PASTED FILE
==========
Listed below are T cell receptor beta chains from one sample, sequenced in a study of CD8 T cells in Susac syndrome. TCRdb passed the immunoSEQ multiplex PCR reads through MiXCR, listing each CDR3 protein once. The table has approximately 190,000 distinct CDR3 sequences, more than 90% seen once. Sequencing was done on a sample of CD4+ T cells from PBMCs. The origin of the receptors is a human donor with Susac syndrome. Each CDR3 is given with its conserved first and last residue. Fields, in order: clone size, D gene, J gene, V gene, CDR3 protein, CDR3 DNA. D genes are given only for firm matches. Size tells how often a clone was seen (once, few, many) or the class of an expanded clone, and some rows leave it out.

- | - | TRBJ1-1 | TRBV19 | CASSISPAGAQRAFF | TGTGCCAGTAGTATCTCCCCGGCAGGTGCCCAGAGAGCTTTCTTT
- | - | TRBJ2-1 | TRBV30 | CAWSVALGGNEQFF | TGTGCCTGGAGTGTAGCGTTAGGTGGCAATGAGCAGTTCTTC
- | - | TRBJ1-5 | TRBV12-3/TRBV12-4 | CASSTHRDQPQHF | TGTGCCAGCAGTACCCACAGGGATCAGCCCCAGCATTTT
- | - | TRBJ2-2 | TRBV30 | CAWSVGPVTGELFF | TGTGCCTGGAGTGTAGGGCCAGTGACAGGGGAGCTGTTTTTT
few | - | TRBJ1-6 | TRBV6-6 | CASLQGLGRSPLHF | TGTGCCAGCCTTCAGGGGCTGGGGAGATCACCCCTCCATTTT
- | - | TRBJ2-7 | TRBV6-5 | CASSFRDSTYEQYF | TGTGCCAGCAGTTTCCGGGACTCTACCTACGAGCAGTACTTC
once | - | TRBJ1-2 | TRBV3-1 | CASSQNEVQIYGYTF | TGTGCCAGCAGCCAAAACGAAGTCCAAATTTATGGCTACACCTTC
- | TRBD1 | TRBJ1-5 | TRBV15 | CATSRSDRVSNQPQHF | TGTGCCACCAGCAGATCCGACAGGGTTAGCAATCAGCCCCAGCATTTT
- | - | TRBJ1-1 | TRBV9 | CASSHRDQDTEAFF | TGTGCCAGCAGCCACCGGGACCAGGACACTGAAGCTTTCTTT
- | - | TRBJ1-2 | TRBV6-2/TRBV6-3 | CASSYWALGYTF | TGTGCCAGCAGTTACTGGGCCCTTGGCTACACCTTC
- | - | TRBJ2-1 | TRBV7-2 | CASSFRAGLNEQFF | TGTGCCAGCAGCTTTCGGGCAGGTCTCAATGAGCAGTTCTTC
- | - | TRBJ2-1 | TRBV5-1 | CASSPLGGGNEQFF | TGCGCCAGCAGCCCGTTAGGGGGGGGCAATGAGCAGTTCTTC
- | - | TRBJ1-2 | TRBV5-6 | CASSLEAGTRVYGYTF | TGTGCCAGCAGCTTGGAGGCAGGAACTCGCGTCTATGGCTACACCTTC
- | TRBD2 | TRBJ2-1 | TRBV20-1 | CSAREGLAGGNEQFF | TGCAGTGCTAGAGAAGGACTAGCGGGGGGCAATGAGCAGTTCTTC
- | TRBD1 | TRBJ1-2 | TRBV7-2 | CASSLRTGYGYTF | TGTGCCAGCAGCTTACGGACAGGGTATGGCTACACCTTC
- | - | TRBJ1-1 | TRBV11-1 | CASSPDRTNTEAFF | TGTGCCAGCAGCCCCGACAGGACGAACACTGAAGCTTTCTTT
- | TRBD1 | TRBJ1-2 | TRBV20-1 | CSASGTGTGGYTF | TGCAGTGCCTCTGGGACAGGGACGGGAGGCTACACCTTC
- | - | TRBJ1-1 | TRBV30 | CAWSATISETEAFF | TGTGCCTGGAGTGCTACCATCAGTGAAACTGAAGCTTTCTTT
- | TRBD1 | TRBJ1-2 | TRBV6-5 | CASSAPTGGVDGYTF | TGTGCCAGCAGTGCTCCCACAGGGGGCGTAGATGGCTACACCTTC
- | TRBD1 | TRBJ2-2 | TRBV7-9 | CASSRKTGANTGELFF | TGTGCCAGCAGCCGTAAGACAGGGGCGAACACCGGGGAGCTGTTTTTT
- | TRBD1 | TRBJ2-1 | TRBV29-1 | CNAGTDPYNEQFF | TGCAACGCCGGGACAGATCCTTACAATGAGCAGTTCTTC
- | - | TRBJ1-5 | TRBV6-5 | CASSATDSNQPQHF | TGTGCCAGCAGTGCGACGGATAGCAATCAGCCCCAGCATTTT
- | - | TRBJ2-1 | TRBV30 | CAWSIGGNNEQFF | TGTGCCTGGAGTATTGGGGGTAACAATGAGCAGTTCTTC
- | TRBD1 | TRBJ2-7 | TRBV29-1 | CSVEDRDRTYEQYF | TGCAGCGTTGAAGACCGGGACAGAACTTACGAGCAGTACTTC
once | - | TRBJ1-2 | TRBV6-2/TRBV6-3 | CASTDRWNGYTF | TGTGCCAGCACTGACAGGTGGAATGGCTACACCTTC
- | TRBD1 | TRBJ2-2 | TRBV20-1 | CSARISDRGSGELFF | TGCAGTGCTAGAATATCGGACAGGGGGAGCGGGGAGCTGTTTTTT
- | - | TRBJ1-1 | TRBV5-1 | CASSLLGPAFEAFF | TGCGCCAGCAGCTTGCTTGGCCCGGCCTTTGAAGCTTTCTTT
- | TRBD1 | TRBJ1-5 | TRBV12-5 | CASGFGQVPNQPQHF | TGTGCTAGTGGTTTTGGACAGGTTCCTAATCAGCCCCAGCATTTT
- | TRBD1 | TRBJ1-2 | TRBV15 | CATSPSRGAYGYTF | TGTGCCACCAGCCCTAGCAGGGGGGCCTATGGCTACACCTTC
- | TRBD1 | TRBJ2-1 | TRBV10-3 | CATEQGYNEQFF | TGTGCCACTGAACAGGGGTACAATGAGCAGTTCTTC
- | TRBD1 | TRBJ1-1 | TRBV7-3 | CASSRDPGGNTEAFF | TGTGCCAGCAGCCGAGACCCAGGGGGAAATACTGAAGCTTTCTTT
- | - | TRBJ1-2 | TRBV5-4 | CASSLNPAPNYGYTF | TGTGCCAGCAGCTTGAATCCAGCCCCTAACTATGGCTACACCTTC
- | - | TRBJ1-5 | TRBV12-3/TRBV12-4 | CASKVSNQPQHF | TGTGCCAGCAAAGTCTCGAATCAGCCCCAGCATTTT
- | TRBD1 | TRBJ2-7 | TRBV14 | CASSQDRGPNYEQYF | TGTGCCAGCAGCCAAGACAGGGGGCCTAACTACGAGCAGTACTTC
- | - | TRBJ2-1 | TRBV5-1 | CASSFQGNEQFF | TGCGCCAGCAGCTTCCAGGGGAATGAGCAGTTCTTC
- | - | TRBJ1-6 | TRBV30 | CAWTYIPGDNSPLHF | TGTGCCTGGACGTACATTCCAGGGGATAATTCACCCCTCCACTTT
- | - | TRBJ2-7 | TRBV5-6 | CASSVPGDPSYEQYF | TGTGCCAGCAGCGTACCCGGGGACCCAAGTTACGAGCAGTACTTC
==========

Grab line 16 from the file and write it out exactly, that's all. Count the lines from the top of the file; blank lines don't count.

- | TRBD1 | TRBJ1-2 | TRBV7-2 | CASSLRTGYGYTF | TGTGCCAGCAGCTTACGGACAGGGTATGGCTACACCTTC